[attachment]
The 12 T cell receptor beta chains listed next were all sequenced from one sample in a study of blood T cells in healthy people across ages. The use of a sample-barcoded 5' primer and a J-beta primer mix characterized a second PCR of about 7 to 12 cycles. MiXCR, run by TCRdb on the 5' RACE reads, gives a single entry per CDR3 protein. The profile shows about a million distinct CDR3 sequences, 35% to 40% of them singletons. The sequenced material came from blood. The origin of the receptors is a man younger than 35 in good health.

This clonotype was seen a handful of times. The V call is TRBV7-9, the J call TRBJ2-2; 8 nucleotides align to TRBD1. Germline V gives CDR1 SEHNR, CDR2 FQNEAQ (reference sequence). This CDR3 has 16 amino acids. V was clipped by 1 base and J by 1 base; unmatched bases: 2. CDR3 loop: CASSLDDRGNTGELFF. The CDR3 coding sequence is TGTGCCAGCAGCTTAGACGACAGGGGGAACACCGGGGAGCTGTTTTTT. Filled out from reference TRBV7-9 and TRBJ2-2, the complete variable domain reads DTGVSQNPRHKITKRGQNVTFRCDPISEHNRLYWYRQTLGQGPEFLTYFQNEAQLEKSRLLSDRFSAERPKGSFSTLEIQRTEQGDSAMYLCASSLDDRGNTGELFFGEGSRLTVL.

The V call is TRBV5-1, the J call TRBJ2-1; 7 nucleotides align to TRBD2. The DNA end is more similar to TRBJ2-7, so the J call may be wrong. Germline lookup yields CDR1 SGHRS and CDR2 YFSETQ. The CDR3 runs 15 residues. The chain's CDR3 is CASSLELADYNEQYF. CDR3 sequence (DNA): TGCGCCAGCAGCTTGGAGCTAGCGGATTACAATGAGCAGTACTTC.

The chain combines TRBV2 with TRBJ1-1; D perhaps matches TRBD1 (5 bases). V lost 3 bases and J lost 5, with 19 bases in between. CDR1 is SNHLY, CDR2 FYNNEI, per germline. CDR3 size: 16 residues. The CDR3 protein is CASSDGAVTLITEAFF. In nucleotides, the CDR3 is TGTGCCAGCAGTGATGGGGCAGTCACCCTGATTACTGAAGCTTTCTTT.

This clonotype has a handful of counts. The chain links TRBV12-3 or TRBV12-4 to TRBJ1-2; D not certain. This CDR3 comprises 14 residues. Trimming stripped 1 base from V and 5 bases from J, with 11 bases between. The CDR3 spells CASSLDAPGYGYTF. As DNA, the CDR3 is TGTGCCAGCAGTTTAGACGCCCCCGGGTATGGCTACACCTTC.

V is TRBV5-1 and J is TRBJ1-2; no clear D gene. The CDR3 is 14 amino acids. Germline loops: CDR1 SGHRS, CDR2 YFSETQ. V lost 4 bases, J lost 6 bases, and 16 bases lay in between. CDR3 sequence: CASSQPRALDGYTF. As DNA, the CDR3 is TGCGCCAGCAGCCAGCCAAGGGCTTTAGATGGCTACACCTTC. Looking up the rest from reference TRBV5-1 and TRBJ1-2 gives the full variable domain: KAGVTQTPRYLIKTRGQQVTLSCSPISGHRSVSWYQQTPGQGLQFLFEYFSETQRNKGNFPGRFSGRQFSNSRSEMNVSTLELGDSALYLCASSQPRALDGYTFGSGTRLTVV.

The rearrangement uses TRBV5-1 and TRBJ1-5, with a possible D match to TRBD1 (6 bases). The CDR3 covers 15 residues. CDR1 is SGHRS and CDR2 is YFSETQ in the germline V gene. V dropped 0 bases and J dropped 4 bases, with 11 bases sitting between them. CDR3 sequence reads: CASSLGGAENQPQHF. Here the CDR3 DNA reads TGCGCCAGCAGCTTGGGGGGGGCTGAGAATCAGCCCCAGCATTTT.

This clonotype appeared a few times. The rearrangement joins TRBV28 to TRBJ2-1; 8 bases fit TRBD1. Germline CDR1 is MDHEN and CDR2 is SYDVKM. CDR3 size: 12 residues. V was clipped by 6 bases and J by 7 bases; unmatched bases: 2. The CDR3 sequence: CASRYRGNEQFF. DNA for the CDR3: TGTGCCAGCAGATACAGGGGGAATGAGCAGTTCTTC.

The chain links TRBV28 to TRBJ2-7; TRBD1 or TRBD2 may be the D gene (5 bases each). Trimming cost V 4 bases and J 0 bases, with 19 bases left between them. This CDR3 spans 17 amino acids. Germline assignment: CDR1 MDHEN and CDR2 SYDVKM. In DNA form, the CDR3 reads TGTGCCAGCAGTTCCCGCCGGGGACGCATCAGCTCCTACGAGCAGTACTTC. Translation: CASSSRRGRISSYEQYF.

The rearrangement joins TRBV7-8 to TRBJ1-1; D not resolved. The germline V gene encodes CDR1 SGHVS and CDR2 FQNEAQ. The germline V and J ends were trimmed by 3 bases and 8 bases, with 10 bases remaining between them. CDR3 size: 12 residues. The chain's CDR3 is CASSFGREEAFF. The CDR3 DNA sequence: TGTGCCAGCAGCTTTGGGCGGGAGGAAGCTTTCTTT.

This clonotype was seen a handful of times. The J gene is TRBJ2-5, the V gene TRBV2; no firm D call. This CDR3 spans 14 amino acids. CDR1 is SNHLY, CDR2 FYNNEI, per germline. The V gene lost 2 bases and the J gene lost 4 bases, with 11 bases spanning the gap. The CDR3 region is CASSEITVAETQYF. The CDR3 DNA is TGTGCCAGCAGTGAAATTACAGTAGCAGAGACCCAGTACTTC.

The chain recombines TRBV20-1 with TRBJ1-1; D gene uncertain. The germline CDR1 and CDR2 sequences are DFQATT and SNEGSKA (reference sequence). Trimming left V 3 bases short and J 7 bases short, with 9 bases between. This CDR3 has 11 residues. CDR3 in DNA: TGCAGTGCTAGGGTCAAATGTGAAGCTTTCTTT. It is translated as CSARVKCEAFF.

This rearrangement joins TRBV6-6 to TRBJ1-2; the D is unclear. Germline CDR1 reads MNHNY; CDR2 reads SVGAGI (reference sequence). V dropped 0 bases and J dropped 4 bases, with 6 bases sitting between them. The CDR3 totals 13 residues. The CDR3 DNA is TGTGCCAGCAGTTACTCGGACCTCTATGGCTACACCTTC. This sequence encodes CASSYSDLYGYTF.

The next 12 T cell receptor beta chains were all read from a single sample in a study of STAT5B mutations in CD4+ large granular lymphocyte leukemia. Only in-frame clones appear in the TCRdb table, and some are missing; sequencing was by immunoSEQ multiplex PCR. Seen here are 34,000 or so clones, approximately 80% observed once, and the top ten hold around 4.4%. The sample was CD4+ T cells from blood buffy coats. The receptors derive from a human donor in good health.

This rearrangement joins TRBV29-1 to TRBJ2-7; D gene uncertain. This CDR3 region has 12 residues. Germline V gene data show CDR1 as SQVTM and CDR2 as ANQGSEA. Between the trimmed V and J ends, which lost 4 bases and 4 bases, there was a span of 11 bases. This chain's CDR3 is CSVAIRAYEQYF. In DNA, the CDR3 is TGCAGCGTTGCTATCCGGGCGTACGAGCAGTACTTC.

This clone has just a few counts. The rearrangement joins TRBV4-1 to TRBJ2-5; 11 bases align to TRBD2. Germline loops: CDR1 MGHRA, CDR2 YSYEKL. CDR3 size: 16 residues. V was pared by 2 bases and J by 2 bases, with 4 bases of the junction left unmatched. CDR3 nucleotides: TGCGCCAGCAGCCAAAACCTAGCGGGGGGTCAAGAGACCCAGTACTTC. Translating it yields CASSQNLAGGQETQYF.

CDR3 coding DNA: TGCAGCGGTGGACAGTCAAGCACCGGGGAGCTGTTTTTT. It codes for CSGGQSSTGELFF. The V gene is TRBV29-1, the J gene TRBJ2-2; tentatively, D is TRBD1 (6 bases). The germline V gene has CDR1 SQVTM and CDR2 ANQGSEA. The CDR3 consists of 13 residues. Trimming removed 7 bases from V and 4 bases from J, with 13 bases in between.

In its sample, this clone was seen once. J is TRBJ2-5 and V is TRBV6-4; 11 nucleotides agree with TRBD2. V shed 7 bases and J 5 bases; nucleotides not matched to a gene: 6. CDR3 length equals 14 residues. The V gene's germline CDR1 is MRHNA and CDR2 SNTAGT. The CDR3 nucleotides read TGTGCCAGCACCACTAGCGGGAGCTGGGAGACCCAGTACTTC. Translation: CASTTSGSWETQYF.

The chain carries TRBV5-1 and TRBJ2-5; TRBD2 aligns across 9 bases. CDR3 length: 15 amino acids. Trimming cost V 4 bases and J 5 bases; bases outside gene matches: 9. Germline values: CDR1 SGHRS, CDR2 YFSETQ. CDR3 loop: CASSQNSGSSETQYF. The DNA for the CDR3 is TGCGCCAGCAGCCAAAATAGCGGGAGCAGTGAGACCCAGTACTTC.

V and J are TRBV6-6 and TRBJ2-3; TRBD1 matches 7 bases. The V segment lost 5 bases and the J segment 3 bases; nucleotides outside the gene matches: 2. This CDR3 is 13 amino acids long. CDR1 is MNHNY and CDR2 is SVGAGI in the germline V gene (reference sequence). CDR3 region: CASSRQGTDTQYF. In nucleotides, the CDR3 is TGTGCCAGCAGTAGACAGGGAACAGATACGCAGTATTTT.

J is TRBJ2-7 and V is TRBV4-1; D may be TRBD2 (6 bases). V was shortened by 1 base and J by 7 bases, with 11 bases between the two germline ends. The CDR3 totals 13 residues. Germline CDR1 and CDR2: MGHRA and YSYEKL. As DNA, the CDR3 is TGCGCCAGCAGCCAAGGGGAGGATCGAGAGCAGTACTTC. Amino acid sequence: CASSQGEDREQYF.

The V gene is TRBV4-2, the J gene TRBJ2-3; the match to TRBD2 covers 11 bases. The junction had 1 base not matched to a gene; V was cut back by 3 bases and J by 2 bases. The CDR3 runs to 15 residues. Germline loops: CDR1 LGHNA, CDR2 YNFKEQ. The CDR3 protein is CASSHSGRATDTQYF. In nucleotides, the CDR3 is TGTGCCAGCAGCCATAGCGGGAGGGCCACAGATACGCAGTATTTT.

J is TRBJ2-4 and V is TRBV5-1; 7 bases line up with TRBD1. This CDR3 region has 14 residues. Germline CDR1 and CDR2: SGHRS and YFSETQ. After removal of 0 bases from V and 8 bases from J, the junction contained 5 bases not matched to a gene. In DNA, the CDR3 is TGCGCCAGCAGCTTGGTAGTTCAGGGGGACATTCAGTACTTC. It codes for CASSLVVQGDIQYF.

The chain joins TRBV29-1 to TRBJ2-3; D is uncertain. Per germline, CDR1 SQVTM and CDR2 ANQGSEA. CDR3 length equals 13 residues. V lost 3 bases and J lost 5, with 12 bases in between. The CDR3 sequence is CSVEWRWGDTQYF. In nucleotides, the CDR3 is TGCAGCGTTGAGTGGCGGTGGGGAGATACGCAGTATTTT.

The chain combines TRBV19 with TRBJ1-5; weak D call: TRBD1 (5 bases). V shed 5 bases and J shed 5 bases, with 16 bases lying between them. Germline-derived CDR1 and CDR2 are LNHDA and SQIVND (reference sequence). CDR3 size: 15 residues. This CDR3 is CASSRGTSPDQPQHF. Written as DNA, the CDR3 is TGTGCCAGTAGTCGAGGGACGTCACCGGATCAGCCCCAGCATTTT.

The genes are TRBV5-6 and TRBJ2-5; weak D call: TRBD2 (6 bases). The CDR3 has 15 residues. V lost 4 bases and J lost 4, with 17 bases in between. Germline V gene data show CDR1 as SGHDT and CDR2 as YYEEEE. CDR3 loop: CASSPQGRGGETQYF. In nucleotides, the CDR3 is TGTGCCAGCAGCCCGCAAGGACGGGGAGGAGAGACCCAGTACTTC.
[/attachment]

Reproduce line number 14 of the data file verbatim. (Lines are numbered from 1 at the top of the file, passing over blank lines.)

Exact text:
The next 12 T cell receptor beta chains were all read from a single sample in a study of STAT5B mutations in CD4+ large granular lymphocyte leukemia. Only in-frame clones appear in the TCRdb table, and some are missing; sequencing was by immunoSEQ multiplex PCR. Seen here are 34,000 or so clones, approximately 80% observed once, and the top ten hold around 4.4%. The sample was CD4+ T cells from blood buffy coats. The receptors derive from a human donor in good health.